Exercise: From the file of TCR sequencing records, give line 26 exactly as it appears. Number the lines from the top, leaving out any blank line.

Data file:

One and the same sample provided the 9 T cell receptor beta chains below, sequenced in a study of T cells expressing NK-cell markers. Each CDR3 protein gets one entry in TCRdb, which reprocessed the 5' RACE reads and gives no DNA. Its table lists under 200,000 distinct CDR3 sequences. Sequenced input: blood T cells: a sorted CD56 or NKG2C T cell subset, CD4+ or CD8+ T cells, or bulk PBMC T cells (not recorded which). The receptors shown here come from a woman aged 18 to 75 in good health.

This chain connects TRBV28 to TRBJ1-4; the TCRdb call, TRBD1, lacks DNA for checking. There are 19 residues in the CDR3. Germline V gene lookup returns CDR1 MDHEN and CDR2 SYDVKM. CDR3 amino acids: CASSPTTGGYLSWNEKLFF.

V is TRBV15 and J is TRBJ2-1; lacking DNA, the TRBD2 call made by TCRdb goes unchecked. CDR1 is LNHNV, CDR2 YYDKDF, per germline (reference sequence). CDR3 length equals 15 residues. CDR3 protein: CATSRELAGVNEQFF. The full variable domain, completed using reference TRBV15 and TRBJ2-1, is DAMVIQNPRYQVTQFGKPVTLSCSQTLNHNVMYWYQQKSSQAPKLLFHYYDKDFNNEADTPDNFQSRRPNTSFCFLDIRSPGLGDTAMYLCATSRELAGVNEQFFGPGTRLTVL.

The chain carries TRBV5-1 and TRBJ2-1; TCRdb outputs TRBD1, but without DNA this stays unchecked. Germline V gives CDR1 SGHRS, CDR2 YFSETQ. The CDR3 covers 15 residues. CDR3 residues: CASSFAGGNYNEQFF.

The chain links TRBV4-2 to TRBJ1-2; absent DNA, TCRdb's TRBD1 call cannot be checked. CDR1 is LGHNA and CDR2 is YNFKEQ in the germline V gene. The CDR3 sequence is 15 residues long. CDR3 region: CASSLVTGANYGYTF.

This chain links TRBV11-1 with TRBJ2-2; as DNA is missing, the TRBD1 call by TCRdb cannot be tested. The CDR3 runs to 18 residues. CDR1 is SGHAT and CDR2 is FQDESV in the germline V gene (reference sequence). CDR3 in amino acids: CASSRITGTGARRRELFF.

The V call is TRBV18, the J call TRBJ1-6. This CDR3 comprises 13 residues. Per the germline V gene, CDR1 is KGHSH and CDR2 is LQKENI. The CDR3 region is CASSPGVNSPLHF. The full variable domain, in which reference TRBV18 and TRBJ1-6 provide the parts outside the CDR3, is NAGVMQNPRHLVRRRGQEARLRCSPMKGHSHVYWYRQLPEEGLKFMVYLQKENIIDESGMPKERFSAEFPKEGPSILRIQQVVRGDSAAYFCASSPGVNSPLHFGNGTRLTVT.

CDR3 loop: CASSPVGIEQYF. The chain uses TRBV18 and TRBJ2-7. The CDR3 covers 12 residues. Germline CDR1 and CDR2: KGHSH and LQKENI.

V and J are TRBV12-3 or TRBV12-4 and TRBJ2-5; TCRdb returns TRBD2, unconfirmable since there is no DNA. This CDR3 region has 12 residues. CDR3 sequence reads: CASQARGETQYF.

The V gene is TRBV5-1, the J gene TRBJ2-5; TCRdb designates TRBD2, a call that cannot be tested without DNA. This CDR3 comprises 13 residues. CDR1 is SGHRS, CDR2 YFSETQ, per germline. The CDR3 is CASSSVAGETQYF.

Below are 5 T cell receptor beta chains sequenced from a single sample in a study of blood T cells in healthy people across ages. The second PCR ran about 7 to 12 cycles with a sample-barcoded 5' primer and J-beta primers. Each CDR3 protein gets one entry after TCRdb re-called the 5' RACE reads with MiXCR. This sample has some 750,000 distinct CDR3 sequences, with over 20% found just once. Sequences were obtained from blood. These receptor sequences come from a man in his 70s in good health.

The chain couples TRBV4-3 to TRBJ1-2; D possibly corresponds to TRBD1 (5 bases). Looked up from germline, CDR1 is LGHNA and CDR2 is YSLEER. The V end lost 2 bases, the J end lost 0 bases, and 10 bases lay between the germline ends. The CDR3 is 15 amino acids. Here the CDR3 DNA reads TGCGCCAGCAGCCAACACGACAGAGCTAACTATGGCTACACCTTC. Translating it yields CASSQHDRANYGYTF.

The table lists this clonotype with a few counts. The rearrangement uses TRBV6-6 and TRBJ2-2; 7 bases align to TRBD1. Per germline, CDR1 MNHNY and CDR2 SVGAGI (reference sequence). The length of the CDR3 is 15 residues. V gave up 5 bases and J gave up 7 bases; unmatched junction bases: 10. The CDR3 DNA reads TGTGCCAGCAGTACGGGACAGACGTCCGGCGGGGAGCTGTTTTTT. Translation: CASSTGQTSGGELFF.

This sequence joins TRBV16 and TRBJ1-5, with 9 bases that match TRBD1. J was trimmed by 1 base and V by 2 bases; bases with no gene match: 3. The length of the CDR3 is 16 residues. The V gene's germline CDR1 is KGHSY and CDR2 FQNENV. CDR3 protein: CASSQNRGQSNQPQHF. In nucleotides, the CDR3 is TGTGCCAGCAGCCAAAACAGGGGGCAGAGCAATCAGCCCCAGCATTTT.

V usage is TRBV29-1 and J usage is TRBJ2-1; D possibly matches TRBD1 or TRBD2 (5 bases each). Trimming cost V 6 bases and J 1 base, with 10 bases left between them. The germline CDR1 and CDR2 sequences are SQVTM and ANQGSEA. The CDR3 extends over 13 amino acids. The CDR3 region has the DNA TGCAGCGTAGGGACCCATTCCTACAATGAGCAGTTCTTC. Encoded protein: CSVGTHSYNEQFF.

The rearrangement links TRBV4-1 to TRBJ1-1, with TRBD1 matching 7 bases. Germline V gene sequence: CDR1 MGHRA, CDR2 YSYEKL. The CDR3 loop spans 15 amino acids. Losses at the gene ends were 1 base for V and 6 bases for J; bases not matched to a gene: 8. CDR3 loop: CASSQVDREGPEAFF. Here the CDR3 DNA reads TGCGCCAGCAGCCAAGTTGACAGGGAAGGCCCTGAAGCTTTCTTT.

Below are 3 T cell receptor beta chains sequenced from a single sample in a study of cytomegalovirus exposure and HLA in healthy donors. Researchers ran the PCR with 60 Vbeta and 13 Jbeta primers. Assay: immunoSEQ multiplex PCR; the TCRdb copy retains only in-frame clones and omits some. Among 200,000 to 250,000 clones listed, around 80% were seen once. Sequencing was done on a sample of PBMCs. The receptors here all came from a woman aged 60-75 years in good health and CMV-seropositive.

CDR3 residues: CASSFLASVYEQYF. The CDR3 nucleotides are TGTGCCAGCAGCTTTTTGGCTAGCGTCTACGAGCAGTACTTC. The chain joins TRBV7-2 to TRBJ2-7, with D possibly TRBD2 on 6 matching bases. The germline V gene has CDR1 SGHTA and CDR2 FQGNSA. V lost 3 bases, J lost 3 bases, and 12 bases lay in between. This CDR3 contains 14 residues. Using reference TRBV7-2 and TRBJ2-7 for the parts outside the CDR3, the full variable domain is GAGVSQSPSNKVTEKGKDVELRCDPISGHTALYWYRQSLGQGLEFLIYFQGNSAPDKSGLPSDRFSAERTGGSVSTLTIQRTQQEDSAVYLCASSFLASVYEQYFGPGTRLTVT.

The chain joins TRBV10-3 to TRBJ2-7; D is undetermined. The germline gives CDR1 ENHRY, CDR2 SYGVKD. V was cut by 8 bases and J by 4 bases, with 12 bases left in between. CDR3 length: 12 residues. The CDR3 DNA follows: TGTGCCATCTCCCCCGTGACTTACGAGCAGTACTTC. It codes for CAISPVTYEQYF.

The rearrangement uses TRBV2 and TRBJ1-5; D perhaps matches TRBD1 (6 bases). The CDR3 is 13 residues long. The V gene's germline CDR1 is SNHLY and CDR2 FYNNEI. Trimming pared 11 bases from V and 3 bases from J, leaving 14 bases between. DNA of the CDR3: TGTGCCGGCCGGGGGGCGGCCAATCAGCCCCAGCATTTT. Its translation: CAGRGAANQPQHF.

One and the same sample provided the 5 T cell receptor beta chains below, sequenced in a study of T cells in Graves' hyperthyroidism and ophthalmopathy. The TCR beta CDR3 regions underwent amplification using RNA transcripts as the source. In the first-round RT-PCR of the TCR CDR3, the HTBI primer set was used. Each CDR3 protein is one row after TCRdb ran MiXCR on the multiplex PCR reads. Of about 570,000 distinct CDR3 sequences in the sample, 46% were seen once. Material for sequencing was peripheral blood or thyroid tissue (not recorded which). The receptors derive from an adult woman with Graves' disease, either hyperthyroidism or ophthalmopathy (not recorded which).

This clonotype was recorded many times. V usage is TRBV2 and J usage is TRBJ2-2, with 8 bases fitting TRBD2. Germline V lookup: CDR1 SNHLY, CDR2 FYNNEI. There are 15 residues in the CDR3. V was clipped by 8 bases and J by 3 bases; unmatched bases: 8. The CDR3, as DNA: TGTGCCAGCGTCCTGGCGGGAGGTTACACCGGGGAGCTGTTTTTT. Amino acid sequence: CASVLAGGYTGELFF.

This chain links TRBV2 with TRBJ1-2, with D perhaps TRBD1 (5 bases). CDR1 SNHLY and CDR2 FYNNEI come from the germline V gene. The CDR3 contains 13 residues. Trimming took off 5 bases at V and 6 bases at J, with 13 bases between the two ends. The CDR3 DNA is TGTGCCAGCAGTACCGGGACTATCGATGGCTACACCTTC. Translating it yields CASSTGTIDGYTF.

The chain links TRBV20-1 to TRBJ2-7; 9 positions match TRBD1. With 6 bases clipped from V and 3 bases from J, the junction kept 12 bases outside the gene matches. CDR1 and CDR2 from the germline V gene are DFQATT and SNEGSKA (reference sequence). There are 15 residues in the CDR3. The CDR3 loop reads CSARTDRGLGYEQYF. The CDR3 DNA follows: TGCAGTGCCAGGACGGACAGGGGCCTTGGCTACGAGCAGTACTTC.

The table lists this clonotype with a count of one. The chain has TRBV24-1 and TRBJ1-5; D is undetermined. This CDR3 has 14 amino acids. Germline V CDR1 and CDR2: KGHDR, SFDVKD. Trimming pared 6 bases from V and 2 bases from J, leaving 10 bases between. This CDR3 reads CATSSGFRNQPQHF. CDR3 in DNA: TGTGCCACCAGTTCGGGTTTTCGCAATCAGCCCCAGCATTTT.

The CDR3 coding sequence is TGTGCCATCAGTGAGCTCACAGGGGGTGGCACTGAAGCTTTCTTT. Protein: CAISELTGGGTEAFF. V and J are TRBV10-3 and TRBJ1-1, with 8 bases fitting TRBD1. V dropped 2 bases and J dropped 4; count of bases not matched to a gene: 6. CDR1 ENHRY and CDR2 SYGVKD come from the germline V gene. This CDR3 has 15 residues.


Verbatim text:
The CDR3 coding sequence is TGTGCCATCAGTGAGCTCACAGGGGGTGGCACTGAAGCTTTCTTT. Protein: CAISELTGGGTEAFF. V and J are TRBV10-3 and TRBJ1-1, with 8 bases fitting TRBD1. V dropped 2 bases and J dropped 4; count of bases not matched to a gene: 6. CDR1 ENHRY and CDR2 SYGVKD come from the germline V gene. This CDR3 has 15 residues.